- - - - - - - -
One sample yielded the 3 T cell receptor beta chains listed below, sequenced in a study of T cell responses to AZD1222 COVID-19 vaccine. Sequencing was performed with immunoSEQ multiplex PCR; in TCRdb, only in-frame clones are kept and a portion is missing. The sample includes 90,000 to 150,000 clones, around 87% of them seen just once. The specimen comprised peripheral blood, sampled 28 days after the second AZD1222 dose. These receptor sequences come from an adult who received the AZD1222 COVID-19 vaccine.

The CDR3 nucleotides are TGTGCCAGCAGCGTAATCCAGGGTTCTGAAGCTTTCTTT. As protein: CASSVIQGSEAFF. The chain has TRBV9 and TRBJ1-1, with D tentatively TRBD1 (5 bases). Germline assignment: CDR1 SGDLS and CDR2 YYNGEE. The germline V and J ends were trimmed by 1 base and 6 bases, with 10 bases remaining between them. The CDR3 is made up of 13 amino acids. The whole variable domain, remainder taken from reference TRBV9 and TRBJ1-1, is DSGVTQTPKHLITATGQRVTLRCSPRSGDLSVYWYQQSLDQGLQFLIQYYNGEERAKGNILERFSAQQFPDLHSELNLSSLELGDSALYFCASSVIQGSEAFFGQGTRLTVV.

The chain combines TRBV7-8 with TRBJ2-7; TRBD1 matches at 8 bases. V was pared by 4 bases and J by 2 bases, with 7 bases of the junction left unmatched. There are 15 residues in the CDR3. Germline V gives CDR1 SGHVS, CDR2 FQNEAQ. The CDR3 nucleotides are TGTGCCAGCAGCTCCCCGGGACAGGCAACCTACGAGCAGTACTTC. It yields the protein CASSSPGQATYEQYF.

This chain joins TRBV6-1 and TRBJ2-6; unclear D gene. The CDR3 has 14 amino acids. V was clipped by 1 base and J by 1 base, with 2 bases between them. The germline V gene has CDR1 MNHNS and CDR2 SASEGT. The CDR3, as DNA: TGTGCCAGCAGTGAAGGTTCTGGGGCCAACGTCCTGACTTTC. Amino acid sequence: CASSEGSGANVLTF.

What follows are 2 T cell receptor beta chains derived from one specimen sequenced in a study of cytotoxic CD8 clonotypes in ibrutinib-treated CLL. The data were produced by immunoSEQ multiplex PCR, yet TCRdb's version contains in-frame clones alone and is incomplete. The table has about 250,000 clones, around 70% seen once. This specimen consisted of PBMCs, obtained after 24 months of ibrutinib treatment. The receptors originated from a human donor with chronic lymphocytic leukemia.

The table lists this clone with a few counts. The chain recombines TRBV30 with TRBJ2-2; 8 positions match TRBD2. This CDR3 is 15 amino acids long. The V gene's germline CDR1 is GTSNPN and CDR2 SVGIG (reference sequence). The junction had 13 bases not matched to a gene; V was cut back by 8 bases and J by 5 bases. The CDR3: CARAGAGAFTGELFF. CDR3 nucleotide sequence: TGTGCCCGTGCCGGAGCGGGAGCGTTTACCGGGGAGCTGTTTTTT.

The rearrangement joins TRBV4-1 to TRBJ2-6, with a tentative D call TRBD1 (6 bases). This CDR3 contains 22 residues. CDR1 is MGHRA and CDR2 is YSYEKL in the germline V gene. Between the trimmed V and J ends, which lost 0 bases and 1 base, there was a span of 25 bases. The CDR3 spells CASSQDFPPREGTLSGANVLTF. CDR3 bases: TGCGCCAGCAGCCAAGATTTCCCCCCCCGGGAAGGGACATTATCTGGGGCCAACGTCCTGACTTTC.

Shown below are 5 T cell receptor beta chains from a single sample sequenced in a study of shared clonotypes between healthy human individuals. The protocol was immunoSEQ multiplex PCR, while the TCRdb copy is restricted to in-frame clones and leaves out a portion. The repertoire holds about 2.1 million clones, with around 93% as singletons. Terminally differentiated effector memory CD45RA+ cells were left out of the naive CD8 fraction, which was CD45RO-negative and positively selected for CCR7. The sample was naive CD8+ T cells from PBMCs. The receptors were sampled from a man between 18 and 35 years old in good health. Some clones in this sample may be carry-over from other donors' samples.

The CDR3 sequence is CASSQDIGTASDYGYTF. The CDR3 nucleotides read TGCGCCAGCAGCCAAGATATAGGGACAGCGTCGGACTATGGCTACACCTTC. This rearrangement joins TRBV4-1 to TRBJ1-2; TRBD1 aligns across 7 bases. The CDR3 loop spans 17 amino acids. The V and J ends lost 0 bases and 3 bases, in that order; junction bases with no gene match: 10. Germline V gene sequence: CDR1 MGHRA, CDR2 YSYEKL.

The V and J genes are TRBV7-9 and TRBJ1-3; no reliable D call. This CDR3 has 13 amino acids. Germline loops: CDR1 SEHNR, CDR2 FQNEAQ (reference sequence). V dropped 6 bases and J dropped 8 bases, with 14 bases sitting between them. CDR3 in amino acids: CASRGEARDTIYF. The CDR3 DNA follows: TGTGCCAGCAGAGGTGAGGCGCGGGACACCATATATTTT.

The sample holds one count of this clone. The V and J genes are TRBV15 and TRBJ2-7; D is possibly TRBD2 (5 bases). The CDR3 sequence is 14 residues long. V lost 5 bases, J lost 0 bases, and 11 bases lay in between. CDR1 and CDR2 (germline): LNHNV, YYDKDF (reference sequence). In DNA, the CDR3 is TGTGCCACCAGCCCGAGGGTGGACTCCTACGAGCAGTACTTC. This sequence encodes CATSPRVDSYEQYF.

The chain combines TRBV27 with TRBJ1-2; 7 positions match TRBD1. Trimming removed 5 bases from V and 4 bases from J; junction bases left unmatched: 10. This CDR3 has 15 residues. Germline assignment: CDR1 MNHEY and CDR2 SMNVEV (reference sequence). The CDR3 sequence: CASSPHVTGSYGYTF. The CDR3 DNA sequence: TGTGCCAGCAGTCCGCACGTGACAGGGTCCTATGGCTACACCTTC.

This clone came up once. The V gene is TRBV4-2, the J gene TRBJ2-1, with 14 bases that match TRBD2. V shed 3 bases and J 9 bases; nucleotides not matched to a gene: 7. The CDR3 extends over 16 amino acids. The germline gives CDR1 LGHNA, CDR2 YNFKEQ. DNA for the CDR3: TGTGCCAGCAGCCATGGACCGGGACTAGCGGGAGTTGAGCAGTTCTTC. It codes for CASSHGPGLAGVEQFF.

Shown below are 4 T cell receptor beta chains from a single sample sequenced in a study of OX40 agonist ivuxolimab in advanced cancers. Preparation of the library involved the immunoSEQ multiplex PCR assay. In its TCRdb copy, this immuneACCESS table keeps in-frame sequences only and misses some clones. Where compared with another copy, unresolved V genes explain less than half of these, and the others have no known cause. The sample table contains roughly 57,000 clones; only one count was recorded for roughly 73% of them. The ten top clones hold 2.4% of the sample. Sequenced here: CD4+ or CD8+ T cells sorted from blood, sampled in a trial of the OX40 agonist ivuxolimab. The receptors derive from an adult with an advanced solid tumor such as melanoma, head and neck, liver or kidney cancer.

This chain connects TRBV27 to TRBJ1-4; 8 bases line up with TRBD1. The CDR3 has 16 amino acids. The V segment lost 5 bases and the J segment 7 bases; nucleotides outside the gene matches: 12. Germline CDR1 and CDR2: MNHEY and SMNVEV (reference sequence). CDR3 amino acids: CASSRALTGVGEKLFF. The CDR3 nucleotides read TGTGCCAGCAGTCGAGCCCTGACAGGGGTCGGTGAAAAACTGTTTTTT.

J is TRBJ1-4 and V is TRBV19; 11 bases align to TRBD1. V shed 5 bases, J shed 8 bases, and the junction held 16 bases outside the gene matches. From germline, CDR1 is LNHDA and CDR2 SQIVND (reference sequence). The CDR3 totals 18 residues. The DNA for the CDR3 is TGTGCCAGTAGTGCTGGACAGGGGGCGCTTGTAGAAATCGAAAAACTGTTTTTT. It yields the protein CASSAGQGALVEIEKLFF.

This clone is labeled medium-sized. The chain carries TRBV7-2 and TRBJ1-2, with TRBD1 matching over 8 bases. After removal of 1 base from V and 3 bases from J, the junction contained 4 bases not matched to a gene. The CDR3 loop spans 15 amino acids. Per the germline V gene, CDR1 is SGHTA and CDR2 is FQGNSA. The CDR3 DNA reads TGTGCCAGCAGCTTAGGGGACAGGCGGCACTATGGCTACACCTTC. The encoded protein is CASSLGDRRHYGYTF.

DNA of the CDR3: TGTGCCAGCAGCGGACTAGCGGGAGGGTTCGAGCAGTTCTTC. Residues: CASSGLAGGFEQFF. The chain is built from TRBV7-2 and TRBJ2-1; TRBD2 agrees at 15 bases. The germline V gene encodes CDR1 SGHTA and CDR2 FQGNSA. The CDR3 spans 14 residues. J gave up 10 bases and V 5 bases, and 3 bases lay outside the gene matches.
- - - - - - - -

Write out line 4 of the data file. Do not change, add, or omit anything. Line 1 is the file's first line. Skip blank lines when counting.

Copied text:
This chain joins TRBV6-1 and TRBJ2-6; unclear D gene. The CDR3 has 14 amino acids. V was clipped by 1 base and J by 1 base, with 2 bases between them. The germline V gene has CDR1 MNHNS and CDR2 SASEGT. The CDR3, as DNA: TGTGCCAGCAGTGAAGGTTCTGGGGCCAACGTCCTGACTTTC. Amino acid sequence: CASSEGSGANVLTF.